Hundreds of Iranian soldiers in Syria for major ground offensive: Report
As Russia has started airtrikes in Syria, hundreds of Iranian soldiers preparing to join government forces in a major ground offensive have reportedly arrived in the country in the past 10 days, sources told Reuters on Thursday.
The ground offensive, according to the two Lebanese sources who talked to Reuters, will work in concert with the Russian bombardment and may be focused in the Idlib and Hama countryside.
"They are not advisors ... we mean hundreds with equipment and weapons. They will be followed by more," a second source told Reuters.
Iraqis will also take part in the joint operation, the source said.
News of the arrival of the Iranian soldiers comes a day after Russian warplanes began to strike Syria alongside government warplanes, drawing criticism from the US, Saudi Arabia and Turkey.
While Russia has explained its escalation of military aid to Syria in recent weeks as part of a strategy to battle the Islamic State (IS) militant group, rebel fighters, US officials and eyewitnesses told reporters on Wednesday that Russian strikes hit areas controlled by Syrian opposition fighters including al-Nusra Front.
On Thursday, the commander of the Liwa Suqour al-Jabal rebel group that has received CIA training reportedly said that one of the group's training camps in the Idlib province was hit by 20 missiles in continued Russian attacks.
Echoing the commander's comments, US Sen. John McCain, who chairs the Senate Armed Services Committee, told CNN that he had confirmed that Russian airstrikes were aimed at the CIA-backed fighters, not IS.
"Their initial strikes were against the individuals and the groups that have been funded and trained by our CIA, in a credible flaunting of any kind of cooperation or effort to conceal what Putin's priority is - and that is, of course, to prop up (Syrian President) Bashar Assad," McCain said.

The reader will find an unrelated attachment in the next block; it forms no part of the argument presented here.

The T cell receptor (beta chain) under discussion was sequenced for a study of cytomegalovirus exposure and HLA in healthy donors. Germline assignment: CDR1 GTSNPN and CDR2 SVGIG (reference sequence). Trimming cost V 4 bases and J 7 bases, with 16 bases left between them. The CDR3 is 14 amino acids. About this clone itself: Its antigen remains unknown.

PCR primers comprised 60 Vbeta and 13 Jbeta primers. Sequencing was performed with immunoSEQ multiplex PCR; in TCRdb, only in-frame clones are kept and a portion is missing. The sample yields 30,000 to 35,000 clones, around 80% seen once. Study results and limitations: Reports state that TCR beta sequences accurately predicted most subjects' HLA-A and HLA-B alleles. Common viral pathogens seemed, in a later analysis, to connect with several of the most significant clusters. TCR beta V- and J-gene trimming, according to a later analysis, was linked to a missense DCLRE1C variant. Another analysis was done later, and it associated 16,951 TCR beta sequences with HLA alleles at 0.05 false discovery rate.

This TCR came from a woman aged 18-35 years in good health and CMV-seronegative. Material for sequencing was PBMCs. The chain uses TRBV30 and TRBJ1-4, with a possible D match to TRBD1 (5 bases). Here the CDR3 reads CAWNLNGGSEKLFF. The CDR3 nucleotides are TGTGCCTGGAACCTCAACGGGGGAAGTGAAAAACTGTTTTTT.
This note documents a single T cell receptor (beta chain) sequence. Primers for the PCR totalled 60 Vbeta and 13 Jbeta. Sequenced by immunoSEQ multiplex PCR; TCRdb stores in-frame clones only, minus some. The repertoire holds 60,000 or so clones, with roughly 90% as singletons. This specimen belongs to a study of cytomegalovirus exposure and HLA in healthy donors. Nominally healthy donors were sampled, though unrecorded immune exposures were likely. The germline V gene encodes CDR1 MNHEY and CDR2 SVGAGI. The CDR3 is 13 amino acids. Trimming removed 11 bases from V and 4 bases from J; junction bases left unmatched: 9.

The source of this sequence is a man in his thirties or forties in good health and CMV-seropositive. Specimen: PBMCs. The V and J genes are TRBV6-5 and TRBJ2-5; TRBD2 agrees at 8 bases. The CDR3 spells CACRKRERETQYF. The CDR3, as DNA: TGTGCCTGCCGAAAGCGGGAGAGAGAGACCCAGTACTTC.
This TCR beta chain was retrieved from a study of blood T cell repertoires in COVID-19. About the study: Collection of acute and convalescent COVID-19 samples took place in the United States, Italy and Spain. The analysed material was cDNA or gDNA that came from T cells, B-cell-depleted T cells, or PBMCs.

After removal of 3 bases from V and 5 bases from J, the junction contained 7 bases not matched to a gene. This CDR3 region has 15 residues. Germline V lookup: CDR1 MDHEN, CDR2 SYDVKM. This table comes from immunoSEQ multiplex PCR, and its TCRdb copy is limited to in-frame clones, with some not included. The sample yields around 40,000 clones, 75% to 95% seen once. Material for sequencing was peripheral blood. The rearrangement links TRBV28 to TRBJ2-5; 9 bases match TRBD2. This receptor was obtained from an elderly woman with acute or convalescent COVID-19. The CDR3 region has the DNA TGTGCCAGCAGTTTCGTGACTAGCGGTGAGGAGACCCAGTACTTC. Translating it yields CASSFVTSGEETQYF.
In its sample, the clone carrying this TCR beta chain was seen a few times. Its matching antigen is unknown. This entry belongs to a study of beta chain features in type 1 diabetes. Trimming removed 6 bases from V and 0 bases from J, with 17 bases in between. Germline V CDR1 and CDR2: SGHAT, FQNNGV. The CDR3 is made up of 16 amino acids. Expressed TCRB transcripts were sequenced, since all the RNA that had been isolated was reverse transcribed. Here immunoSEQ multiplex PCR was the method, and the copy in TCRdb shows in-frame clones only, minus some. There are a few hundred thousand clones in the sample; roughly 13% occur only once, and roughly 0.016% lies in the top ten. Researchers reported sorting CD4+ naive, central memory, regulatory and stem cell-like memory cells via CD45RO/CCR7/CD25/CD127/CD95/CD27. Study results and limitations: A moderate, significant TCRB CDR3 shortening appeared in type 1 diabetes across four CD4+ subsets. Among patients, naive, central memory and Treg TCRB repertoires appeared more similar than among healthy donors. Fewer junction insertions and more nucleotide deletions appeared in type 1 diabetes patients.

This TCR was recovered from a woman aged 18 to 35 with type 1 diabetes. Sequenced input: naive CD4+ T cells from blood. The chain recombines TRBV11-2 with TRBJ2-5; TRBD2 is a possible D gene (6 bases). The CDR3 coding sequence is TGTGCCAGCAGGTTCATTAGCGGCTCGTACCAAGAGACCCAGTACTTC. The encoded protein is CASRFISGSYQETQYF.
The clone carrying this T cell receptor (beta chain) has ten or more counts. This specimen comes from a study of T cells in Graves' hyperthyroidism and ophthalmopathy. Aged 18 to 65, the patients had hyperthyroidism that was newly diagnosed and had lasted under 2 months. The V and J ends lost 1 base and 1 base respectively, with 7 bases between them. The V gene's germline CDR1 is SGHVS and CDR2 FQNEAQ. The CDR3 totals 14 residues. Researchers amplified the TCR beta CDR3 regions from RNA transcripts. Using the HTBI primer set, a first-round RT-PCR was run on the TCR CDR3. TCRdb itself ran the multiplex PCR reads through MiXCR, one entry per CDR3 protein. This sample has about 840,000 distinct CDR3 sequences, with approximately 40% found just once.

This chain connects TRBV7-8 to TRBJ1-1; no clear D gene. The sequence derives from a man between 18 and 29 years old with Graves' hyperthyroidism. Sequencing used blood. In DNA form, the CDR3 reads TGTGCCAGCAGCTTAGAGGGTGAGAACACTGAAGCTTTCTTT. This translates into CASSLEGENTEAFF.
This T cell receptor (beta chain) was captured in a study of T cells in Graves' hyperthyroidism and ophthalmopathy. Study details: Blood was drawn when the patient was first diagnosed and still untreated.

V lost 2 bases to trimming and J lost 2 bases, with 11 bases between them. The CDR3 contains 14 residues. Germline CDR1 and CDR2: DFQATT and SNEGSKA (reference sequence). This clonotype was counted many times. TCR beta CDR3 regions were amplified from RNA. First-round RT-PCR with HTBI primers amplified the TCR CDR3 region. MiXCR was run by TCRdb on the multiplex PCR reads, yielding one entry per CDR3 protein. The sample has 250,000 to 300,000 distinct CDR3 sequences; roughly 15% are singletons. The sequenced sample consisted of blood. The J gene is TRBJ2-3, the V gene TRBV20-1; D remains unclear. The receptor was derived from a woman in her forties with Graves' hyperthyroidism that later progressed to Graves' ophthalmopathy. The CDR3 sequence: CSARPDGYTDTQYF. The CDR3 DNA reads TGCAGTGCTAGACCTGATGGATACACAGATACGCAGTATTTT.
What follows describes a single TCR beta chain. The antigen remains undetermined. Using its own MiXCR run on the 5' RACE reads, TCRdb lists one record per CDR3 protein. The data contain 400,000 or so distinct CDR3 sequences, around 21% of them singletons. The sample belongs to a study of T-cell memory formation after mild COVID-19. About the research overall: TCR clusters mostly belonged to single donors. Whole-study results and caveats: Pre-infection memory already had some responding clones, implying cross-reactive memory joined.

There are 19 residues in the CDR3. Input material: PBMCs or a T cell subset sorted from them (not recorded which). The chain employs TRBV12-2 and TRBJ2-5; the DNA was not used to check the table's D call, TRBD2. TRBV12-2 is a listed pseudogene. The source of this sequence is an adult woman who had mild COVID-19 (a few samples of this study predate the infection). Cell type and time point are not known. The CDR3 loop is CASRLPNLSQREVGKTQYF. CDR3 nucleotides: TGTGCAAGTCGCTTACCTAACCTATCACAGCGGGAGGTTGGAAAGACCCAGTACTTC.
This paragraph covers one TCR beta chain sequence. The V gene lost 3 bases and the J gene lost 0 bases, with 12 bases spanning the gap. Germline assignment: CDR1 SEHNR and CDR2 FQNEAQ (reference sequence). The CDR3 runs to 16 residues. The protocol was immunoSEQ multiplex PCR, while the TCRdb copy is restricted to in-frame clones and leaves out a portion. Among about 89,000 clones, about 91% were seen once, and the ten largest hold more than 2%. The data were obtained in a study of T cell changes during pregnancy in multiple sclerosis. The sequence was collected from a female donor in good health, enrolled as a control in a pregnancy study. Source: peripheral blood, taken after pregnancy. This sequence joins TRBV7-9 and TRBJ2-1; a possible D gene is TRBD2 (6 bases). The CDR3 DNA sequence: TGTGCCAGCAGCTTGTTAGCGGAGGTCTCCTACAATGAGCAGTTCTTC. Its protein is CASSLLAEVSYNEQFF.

The Free Syrian Army also said that one of its commanders, Iyad al-Deek, was killed on Wednesday by a Russian bomb dropped in Homs.
Speaking to reporters at the UN, Russia's Foreign Minister Sergei Lavrov denied reports that Russian jets had hit civilians and fighters who were not members of the Islamic State militant group.
"Talk began that civilians were hurt by airstrikes. We have no such data," Lavrov said. "We carefully make sure that these target strikes are precise."
The Russian minister dismissed McCain's claims that Russian warplanes hit US-backed rebels fighting President Bashar al-Assad's forces.
Asked about the report, Lavrov said: "You state this as a fact. Do you know something that I don't?"
Lavrov declined to be drawn into questions about which specific groups were considered terrorists, but added that the US- and Turkish-backed Free Syrian Army was not among them.
"If it acts like a terrorist, if it walks like a terrorist, if it fights like a terrorist, it's a terrorist, right?" he asked rhetorically.
"We don't consider the Free Syrian Army a terrorist group. We believe that (the) Free Syrian Army should be part of the political process, like some other armed groups on the ground."
Also on Thursday, Russian officials told the RIA Novosti state news agency that they would consider expanding their new military campaign into Iraq if Baghdad requested its assistance, a possibility the country's prime minister was reportedly considering.